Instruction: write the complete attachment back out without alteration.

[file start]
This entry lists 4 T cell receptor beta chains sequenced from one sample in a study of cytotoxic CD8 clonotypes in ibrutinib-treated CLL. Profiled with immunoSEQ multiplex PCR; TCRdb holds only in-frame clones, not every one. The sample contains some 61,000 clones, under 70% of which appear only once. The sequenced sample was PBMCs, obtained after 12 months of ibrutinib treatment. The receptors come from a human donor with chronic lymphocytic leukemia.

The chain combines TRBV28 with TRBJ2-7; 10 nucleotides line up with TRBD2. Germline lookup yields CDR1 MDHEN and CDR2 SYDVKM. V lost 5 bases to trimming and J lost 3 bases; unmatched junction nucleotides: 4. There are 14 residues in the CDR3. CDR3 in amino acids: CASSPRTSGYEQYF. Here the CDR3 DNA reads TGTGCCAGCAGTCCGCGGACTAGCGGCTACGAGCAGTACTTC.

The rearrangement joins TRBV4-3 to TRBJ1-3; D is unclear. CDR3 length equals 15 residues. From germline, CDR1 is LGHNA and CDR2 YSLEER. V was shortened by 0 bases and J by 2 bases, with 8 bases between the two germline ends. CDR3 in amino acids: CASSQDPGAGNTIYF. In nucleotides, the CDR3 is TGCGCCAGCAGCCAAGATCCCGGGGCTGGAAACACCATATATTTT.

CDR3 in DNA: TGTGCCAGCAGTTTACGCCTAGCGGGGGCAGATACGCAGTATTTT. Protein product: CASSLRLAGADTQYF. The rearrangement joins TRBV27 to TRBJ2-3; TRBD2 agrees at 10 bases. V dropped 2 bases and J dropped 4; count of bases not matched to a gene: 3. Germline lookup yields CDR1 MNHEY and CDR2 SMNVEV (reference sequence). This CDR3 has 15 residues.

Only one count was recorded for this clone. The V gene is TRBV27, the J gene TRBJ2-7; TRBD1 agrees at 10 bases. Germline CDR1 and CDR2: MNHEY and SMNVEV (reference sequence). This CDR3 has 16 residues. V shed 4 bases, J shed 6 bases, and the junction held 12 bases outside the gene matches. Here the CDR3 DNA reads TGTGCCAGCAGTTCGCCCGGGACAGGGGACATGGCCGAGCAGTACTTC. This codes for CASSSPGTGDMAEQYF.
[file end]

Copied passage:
This entry lists 4 T cell receptor beta chains sequenced from one sample in a study of cytotoxic CD8 clonotypes in ibrutinib-treated CLL. Profiled with immunoSEQ multiplex PCR; TCRdb holds only in-frame clones, not every one. The sample contains some 61,000 clones, under 70% of which appear only once. The sequenced sample was PBMCs, obtained after 12 months of ibrutinib treatment. The receptors come from a human donor with chronic lymphocytic leukemia.

The chain combines TRBV28 with TRBJ2-7; 10 nucleotides line up with TRBD2. Germline lookup yields CDR1 MDHEN and CDR2 SYDVKM. V lost 5 bases to trimming and J lost 3 bases; unmatched junction nucleotides: 4. There are 14 residues in the CDR3. CDR3 in amino acids: CASSPRTSGYEQYF. Here the CDR3 DNA reads TGTGCCAGCAGTCCGCGGACTAGCGGCTACGAGCAGTACTTC.

The rearrangement joins TRBV4-3 to TRBJ1-3; D is unclear. CDR3 length equals 15 residues. From germline, CDR1 is LGHNA and CDR2 YSLEER. V was shortened by 0 bases and J by 2 bases, with 8 bases between the two germline ends. CDR3 in amino acids: CASSQDPGAGNTIYF. In nucleotides, the CDR3 is TGCGCCAGCAGCCAAGATCCCGGGGCTGGAAACACCATATATTTT.

CDR3 in DNA: TGTGCCAGCAGTTTACGCCTAGCGGGGGCAGATACGCAGTATTTT. Protein product: CASSLRLAGADTQYF. The rearrangement joins TRBV27 to TRBJ2-3; TRBD2 agrees at 10 bases. V dropped 2 bases and J dropped 4; count of bases not matched to a gene: 3. Germline lookup yields CDR1 MNHEY and CDR2 SMNVEV (reference sequence). This CDR3 has 15 residues.

Only one count was recorded for this clone. The V gene is TRBV27, the J gene TRBJ2-7; TRBD1 agrees at 10 bases. Germline CDR1 and CDR2: MNHEY and SMNVEV (reference sequence). This CDR3 has 16 residues. V shed 4 bases, J shed 6 bases, and the junction held 12 bases outside the gene matches. Here the CDR3 DNA reads TGTGCCAGCAGTTCGCCCGGGACAGGGGACATGGCCGAGCAGTACTTC. This codes for CASSSPGTGDMAEQYF.